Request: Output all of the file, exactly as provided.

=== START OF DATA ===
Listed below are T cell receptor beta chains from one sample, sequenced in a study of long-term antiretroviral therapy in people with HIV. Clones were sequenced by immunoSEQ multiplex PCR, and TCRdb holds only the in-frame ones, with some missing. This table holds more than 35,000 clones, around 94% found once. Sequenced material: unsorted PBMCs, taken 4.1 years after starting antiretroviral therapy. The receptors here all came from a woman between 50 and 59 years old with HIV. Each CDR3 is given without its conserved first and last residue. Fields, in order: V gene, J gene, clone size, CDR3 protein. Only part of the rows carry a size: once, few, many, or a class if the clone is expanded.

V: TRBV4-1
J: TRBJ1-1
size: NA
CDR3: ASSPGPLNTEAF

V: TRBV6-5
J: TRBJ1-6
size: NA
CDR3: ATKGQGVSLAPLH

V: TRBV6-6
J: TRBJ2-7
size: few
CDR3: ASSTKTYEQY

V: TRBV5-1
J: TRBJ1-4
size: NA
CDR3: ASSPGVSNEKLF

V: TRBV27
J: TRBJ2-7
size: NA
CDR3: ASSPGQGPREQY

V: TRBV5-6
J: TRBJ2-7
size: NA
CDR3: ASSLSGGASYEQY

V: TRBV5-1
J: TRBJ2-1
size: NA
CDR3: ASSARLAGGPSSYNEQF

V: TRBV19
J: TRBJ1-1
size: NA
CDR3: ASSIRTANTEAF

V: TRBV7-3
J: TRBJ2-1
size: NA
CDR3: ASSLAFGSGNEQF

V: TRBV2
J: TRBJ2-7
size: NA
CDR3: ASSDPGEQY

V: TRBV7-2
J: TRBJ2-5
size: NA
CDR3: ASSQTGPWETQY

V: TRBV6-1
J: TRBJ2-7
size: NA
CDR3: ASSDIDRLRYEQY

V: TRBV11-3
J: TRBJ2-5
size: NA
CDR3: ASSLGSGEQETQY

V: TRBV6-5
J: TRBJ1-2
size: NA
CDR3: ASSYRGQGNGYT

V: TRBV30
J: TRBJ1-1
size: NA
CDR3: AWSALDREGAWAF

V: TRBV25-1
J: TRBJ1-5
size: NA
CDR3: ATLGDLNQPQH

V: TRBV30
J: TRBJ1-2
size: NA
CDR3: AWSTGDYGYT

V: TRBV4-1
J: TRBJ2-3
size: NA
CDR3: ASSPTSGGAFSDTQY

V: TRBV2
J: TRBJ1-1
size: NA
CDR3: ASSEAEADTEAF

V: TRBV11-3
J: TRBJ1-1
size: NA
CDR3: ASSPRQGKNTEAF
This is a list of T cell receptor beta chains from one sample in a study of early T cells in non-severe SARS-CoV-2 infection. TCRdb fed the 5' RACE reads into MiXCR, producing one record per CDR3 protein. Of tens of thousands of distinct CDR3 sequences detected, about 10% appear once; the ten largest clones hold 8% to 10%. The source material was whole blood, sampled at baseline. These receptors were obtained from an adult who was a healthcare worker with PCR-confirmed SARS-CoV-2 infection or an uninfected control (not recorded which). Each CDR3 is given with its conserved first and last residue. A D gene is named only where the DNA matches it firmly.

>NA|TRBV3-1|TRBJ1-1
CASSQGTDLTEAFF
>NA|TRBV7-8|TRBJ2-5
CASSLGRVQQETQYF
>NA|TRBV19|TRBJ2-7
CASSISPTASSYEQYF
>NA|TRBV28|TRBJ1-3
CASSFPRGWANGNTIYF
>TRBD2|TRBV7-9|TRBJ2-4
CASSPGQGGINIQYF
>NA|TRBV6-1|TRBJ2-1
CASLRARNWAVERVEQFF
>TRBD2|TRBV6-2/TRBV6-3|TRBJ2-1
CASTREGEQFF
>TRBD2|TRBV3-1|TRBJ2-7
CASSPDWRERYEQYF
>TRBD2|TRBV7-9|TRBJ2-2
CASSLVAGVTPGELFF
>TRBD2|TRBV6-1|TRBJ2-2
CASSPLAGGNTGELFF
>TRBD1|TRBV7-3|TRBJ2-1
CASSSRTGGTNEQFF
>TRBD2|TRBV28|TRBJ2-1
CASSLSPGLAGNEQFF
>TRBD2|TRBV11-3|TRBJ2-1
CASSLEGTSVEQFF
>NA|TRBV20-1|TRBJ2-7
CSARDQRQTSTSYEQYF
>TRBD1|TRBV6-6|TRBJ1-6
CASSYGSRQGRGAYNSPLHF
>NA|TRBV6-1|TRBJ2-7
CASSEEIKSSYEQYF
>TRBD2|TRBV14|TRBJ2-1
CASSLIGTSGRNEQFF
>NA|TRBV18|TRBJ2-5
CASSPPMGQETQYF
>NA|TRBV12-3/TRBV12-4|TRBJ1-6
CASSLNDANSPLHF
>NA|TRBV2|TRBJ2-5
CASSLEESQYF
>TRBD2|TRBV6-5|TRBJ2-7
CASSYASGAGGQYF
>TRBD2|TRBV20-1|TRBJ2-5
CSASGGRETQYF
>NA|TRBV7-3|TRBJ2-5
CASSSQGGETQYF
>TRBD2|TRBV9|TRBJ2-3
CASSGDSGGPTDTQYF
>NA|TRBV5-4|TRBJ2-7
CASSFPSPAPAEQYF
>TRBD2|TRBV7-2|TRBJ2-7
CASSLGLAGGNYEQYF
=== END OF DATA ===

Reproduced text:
Listed below are T cell receptor beta chains from one sample, sequenced in a study of long-term antiretroviral therapy in people with HIV. Clones were sequenced by immunoSEQ multiplex PCR, and TCRdb holds only the in-frame ones, with some missing. This table holds more than 35,000 clones, around 94% found once. Sequenced material: unsorted PBMCs, taken 4.1 years after starting antiretroviral therapy. The receptors here all came from a woman between 50 and 59 years old with HIV. Each CDR3 is given without its conserved first and last residue. Fields, in order: V gene, J gene, clone size, CDR3 protein. Only part of the rows carry a size: once, few, many, or a class if the clone is expanded.

V: TRBV4-1
J: TRBJ1-1
size: NA
CDR3: ASSPGPLNTEAF

V: TRBV6-5
J: TRBJ1-6
size: NA
CDR3: ATKGQGVSLAPLH

V: TRBV6-6
J: TRBJ2-7
size: few
CDR3: ASSTKTYEQY

V: TRBV5-1
J: TRBJ1-4
size: NA
CDR3: ASSPGVSNEKLF

V: TRBV27
J: TRBJ2-7
size: NA
CDR3: ASSPGQGPREQY

V: TRBV5-6
J: TRBJ2-7
size: NA
CDR3: ASSLSGGASYEQY

V: TRBV5-1
J: TRBJ2-1
size: NA
CDR3: ASSARLAGGPSSYNEQF

V: TRBV19
J: TRBJ1-1
size: NA
CDR3: ASSIRTANTEAF

V: TRBV7-3
J: TRBJ2-1
size: NA
CDR3: ASSLAFGSGNEQF

V: TRBV2
J: TRBJ2-7
size: NA
CDR3: ASSDPGEQY

V: TRBV7-2
J: TRBJ2-5
size: NA
CDR3: ASSQTGPWETQY

V: TRBV6-1
J: TRBJ2-7
size: NA
CDR3: ASSDIDRLRYEQY

V: TRBV11-3
J: TRBJ2-5
size: NA
CDR3: ASSLGSGEQETQY

V: TRBV6-5
J: TRBJ1-2
size: NA
CDR3: ASSYRGQGNGYT

V: TRBV30
J: TRBJ1-1
size: NA
CDR3: AWSALDREGAWAF

V: TRBV25-1
J: TRBJ1-5
size: NA
CDR3: ATLGDLNQPQH

V: TRBV30
J: TRBJ1-2
size: NA
CDR3: AWSTGDYGYT

V: TRBV4-1
J: TRBJ2-3
size: NA
CDR3: ASSPTSGGAFSDTQY

V: TRBV2
J: TRBJ1-1
size: NA
CDR3: ASSEAEADTEAF

V: TRBV11-3
J: TRBJ1-1
size: NA
CDR3: ASSPRQGKNTEAF
This is a list of T cell receptor beta chains from one sample in a study of early T cells in non-severe SARS-CoV-2 infection. TCRdb fed the 5' RACE reads into MiXCR, producing one record per CDR3 protein. Of tens of thousands of distinct CDR3 sequences detected, about 10% appear once; the ten largest clones hold 8% to 10%. The source material was whole blood, sampled at baseline. These receptors were obtained from an adult who was a healthcare worker with PCR-confirmed SARS-CoV-2 infection or an uninfected control (not recorded which). Each CDR3 is given with its conserved first and last residue. A D gene is named only where the DNA matches it firmly.

>NA|TRBV3-1|TRBJ1-1
CASSQGTDLTEAFF
>NA|TRBV7-8|TRBJ2-5
CASSLGRVQQETQYF
>NA|TRBV19|TRBJ2-7
CASSISPTASSYEQYF
>NA|TRBV28|TRBJ1-3
CASSFPRGWANGNTIYF
>TRBD2|TRBV7-9|TRBJ2-4
CASSPGQGGINIQYF
>NA|TRBV6-1|TRBJ2-1
CASLRARNWAVERVEQFF
>TRBD2|TRBV6-2/TRBV6-3|TRBJ2-1
CASTREGEQFF
>TRBD2|TRBV3-1|TRBJ2-7
CASSPDWRERYEQYF
>TRBD2|TRBV7-9|TRBJ2-2
CASSLVAGVTPGELFF
>TRBD2|TRBV6-1|TRBJ2-2
CASSPLAGGNTGELFF
>TRBD1|TRBV7-3|TRBJ2-1
CASSSRTGGTNEQFF
>TRBD2|TRBV28|TRBJ2-1
CASSLSPGLAGNEQFF
>TRBD2|TRBV11-3|TRBJ2-1
CASSLEGTSVEQFF
>NA|TRBV20-1|TRBJ2-7
CSARDQRQTSTSYEQYF
>TRBD1|TRBV6-6|TRBJ1-6
CASSYGSRQGRGAYNSPLHF
>NA|TRBV6-1|TRBJ2-7
CASSEEIKSSYEQYF
>TRBD2|TRBV14|TRBJ2-1
CASSLIGTSGRNEQFF
>NA|TRBV18|TRBJ2-5
CASSPPMGQETQYF
>NA|TRBV12-3/TRBV12-4|TRBJ1-6
CASSLNDANSPLHF
>NA|TRBV2|TRBJ2-5
CASSLEESQYF
>TRBD2|TRBV6-5|TRBJ2-7
CASSYASGAGGQYF
>TRBD2|TRBV20-1|TRBJ2-5
CSASGGRETQYF
>NA|TRBV7-3|TRBJ2-5
CASSSQGGETQYF
>TRBD2|TRBV9|TRBJ2-3
CASSGDSGGPTDTQYF
>NA|TRBV5-4|TRBJ2-7
CASSFPSPAPAEQYF
>TRBD2|TRBV7-2|TRBJ2-7
CASSLGLAGGNYEQYF